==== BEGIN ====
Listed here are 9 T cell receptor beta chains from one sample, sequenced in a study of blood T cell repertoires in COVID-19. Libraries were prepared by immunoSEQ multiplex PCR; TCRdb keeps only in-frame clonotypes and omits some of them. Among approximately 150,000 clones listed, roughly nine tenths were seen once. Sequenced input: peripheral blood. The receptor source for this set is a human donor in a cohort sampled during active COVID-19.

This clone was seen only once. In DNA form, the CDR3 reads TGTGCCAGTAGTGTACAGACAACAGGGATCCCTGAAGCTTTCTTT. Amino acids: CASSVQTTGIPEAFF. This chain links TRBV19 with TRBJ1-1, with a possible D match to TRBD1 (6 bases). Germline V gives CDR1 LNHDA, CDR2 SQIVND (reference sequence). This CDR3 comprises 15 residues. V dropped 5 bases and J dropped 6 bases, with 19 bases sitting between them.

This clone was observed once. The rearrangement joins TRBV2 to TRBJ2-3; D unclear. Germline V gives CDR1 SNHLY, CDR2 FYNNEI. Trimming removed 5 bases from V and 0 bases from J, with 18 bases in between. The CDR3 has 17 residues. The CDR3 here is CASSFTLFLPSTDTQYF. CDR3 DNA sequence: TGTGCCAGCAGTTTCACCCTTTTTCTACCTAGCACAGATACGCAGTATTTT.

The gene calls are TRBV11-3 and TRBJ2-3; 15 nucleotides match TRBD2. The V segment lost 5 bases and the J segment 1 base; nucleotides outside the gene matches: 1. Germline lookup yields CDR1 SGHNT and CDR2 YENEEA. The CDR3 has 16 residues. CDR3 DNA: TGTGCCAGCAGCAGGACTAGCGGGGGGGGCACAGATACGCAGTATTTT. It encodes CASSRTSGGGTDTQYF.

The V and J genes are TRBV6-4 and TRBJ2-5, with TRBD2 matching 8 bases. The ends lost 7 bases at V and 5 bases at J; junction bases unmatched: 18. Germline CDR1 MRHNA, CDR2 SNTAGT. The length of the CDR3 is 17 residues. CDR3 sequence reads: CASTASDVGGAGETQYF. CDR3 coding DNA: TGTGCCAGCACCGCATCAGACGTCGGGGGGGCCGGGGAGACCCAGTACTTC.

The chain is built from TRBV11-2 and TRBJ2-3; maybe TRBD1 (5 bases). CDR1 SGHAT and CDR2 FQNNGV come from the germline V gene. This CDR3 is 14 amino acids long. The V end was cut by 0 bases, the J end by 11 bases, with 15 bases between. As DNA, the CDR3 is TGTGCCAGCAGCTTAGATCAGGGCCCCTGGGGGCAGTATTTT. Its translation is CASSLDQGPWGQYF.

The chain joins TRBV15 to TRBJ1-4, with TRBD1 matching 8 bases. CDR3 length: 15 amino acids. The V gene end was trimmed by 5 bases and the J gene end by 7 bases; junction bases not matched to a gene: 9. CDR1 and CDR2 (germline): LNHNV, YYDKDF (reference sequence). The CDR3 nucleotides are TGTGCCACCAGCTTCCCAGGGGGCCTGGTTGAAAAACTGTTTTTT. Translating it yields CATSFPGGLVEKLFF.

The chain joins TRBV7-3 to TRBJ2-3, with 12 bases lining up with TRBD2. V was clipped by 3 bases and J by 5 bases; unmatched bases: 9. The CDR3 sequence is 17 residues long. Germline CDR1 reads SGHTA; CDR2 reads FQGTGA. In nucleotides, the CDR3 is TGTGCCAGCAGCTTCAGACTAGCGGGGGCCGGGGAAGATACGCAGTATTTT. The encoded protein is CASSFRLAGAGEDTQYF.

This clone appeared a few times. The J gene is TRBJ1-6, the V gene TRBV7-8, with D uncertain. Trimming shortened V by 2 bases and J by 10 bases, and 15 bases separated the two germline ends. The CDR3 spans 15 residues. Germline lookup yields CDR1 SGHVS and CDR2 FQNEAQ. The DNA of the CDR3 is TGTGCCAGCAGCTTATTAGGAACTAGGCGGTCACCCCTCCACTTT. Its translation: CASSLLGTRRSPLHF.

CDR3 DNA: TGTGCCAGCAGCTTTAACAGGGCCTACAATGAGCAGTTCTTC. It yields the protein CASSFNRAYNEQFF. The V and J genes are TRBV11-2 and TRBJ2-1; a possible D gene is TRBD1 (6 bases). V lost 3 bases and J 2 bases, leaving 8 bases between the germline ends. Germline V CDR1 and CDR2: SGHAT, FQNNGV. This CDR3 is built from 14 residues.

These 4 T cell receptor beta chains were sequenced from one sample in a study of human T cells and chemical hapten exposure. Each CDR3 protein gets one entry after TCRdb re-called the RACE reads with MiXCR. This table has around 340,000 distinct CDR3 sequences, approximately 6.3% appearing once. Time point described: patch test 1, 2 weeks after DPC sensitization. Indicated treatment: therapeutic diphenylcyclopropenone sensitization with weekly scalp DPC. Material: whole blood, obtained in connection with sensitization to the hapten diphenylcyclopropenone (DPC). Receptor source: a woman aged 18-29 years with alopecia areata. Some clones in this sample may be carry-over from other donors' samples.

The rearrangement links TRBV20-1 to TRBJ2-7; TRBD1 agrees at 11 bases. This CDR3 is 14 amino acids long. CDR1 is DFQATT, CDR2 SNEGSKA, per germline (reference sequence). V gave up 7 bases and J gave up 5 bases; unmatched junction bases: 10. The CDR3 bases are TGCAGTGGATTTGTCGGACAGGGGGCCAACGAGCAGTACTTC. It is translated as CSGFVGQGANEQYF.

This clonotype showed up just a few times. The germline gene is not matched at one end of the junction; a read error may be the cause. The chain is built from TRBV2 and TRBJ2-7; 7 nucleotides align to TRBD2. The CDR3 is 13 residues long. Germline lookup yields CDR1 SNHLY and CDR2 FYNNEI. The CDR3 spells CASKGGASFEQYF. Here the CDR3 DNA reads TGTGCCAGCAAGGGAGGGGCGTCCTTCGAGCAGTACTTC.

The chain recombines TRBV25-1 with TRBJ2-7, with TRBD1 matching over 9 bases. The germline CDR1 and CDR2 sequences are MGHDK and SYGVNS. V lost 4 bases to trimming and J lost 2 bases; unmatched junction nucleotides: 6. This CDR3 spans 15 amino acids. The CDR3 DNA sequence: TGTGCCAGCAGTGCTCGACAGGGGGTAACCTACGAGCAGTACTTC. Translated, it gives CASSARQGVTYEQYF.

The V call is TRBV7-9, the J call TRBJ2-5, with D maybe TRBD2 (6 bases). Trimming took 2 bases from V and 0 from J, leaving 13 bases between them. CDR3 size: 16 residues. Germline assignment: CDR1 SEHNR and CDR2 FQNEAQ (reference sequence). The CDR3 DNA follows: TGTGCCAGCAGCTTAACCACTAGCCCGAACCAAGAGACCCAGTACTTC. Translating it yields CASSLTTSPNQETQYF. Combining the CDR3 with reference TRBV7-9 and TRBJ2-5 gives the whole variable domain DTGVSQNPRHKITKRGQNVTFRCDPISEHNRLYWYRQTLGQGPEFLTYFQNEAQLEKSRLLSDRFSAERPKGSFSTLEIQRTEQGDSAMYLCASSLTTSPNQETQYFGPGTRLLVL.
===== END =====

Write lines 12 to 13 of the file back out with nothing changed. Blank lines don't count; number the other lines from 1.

The rearrangement links TRBV20-1 to TRBJ2-7; TRBD1 agrees at 11 bases. This CDR3 is 14 amino acids long. CDR1 is DFQATT, CDR2 SNEGSKA, per germline (reference sequence). V gave up 7 bases and J gave up 5 bases; unmatched junction bases: 10. The CDR3 bases are TGCAGTGGATTTGTCGGACAGGGGGCCAACGAGCAGTACTTC. It is translated as CSGFVGQGANEQYF.

This clonotype showed up just a few times. The germline gene is not matched at one end of the junction; a read error may be the cause. The chain is built from TRBV2 and TRBJ2-7; 7 nucleotides align to TRBD2. The CDR3 is 13 residues long. Germline lookup yields CDR1 SNHLY and CDR2 FYNNEI. The CDR3 spells CASKGGASFEQYF. Here the CDR3 DNA reads TGTGCCAGCAAGGGAGGGGCGTCCTTCGAGCAGTACTTC.